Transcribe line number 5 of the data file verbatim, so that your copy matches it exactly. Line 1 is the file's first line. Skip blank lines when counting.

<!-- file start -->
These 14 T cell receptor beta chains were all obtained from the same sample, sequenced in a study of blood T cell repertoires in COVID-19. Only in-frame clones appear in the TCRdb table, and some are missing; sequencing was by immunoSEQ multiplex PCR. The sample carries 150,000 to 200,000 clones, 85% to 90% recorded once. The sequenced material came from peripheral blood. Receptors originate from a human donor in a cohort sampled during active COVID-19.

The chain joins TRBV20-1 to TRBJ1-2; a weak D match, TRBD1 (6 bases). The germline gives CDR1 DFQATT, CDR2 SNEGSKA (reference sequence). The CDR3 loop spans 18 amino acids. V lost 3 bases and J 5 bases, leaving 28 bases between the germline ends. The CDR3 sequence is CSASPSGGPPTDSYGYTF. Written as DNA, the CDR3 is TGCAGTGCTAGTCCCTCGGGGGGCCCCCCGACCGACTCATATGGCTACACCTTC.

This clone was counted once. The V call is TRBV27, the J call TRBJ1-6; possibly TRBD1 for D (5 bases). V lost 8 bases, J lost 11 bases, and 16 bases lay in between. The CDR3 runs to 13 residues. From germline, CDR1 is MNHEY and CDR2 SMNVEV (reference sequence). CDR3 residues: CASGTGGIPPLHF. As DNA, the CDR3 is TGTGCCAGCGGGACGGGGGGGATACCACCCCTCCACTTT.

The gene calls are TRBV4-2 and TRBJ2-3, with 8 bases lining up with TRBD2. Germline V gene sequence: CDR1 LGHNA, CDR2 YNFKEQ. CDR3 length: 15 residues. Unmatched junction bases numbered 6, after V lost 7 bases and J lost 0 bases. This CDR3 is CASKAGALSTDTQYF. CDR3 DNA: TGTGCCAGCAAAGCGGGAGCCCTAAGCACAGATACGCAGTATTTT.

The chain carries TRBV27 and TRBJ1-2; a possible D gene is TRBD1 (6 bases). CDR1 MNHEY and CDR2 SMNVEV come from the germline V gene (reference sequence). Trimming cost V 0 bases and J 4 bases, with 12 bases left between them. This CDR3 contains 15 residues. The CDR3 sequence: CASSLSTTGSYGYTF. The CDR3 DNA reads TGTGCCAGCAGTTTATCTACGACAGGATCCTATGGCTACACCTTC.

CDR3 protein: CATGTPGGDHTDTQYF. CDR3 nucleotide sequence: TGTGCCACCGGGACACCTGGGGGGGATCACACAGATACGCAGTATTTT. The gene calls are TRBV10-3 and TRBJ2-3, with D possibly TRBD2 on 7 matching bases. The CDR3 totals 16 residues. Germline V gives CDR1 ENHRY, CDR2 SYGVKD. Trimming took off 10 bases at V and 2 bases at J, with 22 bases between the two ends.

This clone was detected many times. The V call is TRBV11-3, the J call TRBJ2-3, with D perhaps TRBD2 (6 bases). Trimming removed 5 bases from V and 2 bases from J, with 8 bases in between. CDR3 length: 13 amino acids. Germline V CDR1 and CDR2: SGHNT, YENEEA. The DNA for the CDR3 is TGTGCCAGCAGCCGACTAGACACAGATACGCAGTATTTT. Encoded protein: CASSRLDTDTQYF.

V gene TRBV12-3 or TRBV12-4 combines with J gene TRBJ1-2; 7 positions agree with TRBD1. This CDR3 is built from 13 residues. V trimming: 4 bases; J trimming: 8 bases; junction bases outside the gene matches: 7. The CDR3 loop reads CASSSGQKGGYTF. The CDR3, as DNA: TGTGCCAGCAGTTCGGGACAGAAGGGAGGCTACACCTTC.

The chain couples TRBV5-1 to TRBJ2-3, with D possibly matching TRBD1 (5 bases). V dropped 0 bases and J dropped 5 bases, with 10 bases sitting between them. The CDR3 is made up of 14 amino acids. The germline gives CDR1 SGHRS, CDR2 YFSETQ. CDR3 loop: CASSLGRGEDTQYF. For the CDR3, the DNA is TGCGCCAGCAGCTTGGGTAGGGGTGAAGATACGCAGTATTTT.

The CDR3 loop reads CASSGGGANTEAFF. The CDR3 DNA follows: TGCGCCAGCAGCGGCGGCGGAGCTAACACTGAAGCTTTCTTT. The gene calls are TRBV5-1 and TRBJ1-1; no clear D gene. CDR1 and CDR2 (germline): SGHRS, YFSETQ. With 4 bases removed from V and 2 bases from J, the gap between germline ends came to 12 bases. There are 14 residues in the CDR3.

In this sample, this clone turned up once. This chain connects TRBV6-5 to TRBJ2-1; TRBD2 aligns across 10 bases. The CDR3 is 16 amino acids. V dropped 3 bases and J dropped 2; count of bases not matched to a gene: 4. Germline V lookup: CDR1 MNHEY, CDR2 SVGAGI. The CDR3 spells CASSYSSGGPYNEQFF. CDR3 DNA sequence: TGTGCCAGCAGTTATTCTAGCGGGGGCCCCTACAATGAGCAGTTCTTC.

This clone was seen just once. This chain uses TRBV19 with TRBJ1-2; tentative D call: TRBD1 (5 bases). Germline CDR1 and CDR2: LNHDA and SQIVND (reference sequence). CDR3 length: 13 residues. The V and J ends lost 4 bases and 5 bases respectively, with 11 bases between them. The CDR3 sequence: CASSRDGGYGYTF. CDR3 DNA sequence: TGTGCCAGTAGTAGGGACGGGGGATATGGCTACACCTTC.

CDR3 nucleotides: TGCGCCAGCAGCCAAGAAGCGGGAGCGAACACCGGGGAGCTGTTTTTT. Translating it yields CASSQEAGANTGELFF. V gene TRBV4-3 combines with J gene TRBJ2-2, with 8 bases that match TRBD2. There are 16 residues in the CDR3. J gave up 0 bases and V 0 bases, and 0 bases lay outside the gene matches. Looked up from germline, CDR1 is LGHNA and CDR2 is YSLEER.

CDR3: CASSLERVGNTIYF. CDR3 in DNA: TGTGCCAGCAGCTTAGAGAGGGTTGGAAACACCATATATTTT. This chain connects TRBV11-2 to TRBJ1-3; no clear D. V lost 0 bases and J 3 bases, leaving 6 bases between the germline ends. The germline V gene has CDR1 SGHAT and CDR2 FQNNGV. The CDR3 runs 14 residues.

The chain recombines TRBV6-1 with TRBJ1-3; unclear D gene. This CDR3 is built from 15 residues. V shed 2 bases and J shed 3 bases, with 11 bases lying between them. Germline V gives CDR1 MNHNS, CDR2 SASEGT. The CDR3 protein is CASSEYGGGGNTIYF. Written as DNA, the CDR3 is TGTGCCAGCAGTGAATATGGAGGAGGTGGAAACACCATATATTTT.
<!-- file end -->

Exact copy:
The chain carries TRBV27 and TRBJ1-2; a possible D gene is TRBD1 (6 bases). CDR1 MNHEY and CDR2 SMNVEV come from the germline V gene (reference sequence). Trimming cost V 0 bases and J 4 bases, with 12 bases left between them. This CDR3 contains 15 residues. The CDR3 sequence: CASSLSTTGSYGYTF. The CDR3 DNA reads TGTGCCAGCAGTTTATCTACGACAGGATCCTATGGCTACACCTTC.